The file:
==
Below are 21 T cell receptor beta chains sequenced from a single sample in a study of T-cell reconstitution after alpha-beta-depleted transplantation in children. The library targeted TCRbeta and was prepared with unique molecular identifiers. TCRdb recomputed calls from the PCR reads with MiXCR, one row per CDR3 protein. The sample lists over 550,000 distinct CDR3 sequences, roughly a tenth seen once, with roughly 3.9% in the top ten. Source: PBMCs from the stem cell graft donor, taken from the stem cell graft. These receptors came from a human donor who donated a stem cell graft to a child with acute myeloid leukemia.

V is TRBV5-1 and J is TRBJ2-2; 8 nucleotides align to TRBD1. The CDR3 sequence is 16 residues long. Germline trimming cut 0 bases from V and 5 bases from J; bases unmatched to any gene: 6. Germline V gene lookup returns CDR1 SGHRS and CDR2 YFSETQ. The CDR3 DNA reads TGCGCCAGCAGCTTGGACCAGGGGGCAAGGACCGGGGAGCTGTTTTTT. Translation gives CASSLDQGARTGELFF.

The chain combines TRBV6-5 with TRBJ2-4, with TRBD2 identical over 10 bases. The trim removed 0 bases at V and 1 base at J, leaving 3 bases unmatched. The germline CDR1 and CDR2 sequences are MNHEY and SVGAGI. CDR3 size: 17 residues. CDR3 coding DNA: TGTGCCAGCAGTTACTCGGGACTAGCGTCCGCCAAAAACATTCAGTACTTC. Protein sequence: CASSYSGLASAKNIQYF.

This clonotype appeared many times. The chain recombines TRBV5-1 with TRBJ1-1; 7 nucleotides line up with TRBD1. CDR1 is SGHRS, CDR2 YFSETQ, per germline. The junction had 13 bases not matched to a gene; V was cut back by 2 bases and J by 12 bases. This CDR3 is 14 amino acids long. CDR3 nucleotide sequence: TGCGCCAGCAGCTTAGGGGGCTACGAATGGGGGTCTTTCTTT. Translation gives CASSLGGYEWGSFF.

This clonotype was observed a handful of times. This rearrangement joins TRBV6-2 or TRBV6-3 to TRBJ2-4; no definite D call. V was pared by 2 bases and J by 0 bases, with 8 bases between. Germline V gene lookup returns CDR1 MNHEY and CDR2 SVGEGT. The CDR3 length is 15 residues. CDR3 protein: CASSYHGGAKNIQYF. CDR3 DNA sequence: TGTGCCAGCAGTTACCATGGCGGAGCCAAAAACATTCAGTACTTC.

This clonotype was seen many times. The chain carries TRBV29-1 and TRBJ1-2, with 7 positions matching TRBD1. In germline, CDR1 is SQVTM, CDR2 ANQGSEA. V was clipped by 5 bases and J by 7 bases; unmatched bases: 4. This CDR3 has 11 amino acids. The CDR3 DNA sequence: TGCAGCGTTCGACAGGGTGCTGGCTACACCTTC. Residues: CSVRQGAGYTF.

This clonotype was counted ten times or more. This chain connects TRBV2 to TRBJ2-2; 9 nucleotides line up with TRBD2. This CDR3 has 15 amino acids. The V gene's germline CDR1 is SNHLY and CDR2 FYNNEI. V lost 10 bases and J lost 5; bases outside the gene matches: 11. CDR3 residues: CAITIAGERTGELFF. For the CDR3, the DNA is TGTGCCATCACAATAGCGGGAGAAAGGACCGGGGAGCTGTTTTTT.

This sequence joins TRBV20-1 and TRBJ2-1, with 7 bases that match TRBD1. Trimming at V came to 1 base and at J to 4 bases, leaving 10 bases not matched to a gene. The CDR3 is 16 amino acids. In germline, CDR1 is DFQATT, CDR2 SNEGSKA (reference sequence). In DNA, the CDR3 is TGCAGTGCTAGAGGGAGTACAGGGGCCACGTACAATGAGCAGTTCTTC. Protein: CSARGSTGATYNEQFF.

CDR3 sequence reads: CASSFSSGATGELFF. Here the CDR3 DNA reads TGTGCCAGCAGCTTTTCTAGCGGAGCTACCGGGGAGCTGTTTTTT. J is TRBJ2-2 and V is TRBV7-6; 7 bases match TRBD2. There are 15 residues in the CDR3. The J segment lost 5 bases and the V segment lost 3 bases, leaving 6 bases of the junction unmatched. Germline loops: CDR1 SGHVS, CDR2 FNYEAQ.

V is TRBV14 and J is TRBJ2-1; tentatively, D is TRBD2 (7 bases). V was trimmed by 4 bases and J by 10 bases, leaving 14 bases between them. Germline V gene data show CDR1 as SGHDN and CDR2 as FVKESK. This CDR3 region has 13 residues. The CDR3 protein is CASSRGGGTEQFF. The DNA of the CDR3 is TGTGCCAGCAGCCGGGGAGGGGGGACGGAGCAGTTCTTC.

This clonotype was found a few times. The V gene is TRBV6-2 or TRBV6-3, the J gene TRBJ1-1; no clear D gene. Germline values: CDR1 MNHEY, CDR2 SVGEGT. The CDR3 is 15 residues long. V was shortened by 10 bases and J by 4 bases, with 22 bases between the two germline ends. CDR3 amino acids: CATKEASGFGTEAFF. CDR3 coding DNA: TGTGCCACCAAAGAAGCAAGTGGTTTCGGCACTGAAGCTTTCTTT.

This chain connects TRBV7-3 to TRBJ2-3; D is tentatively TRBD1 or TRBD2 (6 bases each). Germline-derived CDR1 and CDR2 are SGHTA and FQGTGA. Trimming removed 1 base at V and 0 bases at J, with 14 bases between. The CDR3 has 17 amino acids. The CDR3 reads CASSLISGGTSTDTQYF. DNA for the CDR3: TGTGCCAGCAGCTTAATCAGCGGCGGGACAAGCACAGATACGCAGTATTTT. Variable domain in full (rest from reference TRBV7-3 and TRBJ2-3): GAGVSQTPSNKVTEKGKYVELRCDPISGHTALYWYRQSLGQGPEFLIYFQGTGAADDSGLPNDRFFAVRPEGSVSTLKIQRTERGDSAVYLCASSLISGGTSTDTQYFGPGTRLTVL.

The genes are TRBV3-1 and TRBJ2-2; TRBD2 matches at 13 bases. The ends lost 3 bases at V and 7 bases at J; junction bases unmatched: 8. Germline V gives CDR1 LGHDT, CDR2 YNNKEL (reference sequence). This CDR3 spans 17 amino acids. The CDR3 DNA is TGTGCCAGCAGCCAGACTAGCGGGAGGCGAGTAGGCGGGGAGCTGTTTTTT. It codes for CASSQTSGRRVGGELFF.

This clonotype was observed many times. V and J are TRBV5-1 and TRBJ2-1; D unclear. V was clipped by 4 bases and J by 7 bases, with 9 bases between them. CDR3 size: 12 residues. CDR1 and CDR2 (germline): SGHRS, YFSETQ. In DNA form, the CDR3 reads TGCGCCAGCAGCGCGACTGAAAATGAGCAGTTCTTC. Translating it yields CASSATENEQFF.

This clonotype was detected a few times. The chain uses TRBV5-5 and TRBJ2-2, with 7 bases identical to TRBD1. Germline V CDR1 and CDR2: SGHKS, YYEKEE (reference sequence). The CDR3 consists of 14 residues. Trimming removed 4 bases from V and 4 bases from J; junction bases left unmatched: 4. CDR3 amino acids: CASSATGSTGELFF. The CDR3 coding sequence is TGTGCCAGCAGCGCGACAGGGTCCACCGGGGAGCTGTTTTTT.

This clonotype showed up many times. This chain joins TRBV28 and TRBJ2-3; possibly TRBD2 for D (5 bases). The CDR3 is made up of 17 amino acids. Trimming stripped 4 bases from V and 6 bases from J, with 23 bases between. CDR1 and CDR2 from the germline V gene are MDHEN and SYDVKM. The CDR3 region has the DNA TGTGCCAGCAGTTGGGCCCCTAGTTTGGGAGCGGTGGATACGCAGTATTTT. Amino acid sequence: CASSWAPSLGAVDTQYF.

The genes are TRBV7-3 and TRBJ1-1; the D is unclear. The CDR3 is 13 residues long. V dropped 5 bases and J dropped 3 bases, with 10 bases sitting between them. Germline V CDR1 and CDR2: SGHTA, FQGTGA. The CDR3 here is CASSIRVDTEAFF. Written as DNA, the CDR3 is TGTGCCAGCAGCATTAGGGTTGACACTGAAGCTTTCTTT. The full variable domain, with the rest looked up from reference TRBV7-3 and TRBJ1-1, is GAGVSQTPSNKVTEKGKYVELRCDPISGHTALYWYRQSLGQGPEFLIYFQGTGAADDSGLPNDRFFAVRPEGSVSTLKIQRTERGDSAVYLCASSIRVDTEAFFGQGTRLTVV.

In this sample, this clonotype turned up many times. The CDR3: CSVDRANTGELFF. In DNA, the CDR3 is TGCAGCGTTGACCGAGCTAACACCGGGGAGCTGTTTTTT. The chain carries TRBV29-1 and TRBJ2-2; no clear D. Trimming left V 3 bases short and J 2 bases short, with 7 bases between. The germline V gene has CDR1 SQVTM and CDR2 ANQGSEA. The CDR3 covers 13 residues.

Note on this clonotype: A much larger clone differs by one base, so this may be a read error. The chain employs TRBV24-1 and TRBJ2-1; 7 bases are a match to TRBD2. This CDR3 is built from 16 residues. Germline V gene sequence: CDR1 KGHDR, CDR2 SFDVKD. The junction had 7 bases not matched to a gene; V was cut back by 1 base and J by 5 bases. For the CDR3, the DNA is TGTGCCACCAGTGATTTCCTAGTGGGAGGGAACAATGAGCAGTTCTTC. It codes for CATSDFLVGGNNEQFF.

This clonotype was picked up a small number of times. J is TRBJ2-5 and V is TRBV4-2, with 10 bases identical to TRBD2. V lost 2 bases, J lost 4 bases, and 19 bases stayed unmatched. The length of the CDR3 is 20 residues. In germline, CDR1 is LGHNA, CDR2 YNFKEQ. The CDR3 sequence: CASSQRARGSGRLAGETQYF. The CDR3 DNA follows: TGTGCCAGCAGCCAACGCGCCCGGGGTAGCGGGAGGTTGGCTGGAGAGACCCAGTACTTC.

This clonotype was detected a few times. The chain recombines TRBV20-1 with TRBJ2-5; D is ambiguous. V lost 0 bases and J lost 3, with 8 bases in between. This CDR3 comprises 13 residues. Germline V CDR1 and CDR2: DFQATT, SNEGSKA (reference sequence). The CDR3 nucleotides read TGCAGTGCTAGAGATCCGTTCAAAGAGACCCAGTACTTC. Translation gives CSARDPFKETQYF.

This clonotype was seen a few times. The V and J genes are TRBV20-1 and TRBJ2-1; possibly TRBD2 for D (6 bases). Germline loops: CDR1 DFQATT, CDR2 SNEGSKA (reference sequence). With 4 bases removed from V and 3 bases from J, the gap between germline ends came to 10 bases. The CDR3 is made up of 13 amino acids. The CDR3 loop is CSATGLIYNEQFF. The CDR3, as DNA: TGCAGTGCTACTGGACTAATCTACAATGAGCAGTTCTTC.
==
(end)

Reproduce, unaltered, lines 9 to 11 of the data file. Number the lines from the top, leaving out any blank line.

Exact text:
CDR3 sequence reads: CASSFSSGATGELFF. Here the CDR3 DNA reads TGTGCCAGCAGCTTTTCTAGCGGAGCTACCGGGGAGCTGTTTTTT. J is TRBJ2-2 and V is TRBV7-6; 7 bases match TRBD2. There are 15 residues in the CDR3. The J segment lost 5 bases and the V segment lost 3 bases, leaving 6 bases of the junction unmatched. Germline loops: CDR1 SGHVS, CDR2 FNYEAQ.

V is TRBV14 and J is TRBJ2-1; tentatively, D is TRBD2 (7 bases). V was trimmed by 4 bases and J by 10 bases, leaving 14 bases between them. Germline V gene data show CDR1 as SGHDN and CDR2 as FVKESK. This CDR3 region has 13 residues. The CDR3 protein is CASSRGGGTEQFF. The DNA of the CDR3 is TGTGCCAGCAGCCGGGGAGGGGGGACGGAGCAGTTCTTC.

This clonotype was found a few times. The V gene is TRBV6-2 or TRBV6-3, the J gene TRBJ1-1; no clear D gene. Germline values: CDR1 MNHEY, CDR2 SVGEGT. The CDR3 is 15 residues long. V was shortened by 10 bases and J by 4 bases, with 22 bases between the two germline ends. CDR3 amino acids: CATKEASGFGTEAFF. CDR3 coding DNA: TGTGCCACCAAAGAAGCAAGTGGTTTCGGCACTGAAGCTTTCTTT.